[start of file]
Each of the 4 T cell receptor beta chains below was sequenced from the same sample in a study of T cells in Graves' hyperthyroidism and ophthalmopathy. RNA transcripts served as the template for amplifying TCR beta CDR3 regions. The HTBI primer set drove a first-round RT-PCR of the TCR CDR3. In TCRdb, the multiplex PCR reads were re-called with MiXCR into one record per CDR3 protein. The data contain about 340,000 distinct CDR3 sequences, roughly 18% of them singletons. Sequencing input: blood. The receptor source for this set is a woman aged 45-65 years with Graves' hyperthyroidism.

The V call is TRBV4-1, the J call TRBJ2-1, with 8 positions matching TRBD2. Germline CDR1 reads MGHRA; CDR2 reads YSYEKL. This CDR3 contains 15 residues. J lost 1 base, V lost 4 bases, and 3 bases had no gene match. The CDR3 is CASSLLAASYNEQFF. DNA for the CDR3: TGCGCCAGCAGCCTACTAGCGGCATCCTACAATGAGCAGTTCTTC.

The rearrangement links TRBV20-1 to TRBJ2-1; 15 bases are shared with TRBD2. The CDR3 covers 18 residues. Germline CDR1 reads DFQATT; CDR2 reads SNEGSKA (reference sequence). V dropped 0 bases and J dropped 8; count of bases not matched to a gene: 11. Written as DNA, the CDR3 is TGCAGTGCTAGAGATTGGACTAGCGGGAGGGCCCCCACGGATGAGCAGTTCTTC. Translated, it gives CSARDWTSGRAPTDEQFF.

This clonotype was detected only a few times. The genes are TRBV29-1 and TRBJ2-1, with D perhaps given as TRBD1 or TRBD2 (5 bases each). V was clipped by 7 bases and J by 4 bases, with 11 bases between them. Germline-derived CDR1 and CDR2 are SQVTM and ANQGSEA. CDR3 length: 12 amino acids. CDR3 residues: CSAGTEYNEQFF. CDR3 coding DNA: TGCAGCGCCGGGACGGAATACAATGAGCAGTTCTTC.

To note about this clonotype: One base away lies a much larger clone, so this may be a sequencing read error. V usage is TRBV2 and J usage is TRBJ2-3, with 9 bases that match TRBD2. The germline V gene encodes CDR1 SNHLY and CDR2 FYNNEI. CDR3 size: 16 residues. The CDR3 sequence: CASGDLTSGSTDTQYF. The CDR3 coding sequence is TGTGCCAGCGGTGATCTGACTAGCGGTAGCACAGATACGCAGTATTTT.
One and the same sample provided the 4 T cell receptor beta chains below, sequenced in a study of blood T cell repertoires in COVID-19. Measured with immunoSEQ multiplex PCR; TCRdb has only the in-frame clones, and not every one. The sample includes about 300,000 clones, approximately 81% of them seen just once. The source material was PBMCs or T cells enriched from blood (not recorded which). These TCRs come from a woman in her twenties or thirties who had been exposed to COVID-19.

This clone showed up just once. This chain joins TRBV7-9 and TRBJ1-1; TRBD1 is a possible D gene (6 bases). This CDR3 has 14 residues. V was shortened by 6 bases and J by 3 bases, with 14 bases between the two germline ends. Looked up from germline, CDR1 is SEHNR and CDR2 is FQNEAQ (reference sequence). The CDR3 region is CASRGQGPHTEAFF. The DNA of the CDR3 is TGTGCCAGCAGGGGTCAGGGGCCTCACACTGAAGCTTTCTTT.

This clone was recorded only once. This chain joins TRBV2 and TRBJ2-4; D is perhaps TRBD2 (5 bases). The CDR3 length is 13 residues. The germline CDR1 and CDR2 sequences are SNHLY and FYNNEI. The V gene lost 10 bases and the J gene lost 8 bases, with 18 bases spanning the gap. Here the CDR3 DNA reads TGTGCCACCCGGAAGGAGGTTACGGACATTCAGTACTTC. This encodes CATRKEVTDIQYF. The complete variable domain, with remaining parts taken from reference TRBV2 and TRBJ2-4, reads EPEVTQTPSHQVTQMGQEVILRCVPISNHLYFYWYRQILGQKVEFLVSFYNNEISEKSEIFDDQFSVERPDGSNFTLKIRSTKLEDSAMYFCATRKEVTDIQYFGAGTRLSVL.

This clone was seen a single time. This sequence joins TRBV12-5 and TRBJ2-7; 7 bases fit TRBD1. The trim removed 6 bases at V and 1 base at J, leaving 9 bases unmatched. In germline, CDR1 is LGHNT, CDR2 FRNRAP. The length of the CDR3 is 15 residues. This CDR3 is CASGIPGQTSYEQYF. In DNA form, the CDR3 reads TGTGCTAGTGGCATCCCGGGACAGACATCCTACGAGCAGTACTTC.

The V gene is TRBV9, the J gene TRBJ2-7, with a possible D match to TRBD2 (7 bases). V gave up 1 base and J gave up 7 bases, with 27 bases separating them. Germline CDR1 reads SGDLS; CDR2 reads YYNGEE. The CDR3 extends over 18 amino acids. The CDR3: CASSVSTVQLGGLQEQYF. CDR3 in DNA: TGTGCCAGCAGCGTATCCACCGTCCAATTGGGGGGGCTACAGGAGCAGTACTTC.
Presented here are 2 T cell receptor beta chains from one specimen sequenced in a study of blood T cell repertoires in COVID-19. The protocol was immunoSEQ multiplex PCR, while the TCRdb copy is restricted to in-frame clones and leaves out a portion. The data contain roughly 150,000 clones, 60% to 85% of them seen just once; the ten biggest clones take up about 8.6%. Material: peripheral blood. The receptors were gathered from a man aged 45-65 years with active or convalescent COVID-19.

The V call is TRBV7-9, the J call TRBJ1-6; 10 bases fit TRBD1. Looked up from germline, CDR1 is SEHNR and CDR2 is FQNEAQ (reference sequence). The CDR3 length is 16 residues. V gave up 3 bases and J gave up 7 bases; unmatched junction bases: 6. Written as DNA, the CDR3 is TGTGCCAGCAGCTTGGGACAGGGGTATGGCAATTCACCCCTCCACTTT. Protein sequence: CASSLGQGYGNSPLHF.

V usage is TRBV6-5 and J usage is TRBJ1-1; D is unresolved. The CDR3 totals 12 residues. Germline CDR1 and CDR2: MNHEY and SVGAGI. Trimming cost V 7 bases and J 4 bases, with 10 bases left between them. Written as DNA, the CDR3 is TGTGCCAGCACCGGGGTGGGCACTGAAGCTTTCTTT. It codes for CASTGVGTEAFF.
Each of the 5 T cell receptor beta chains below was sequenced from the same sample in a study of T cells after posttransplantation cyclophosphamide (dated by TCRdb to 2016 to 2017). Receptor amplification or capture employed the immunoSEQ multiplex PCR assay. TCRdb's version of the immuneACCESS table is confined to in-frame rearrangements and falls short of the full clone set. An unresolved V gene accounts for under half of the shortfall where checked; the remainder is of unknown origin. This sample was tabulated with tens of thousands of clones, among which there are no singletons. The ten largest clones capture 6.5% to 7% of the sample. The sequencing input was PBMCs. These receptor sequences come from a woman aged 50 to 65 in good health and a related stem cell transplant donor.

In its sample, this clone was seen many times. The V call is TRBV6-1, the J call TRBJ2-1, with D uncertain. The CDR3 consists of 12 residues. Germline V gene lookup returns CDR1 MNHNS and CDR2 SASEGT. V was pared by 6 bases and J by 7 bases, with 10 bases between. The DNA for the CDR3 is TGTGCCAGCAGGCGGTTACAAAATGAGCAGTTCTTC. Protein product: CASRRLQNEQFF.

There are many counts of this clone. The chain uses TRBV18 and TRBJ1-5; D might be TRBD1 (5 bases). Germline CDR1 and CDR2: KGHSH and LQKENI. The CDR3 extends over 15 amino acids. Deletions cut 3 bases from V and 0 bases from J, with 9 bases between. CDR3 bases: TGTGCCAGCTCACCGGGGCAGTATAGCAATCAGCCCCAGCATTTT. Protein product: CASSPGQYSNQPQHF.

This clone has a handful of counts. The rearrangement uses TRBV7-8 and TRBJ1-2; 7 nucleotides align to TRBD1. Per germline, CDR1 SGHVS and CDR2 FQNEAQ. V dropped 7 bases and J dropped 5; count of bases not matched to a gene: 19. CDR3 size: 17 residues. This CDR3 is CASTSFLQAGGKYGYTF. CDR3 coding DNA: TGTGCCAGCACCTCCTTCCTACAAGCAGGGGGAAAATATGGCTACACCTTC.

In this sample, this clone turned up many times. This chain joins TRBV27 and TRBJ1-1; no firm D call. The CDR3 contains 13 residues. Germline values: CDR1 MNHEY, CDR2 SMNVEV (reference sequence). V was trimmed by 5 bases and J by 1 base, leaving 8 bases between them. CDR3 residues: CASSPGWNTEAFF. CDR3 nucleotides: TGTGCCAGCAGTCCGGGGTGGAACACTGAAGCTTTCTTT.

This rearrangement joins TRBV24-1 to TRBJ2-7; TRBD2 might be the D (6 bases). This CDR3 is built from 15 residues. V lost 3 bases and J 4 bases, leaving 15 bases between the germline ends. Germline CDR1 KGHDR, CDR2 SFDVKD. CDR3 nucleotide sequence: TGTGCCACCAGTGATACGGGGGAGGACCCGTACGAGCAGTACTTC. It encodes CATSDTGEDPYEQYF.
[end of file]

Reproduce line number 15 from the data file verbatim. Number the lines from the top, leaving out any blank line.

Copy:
In its sample, this clone was seen many times. The V call is TRBV6-1, the J call TRBJ2-1, with D uncertain. The CDR3 consists of 12 residues. Germline V gene lookup returns CDR1 MNHNS and CDR2 SASEGT. V was pared by 6 bases and J by 7 bases, with 10 bases between. The DNA for the CDR3 is TGTGCCAGCAGGCGGTTACAAAATGAGCAGTTCTTC. Protein product: CASRRLQNEQFF.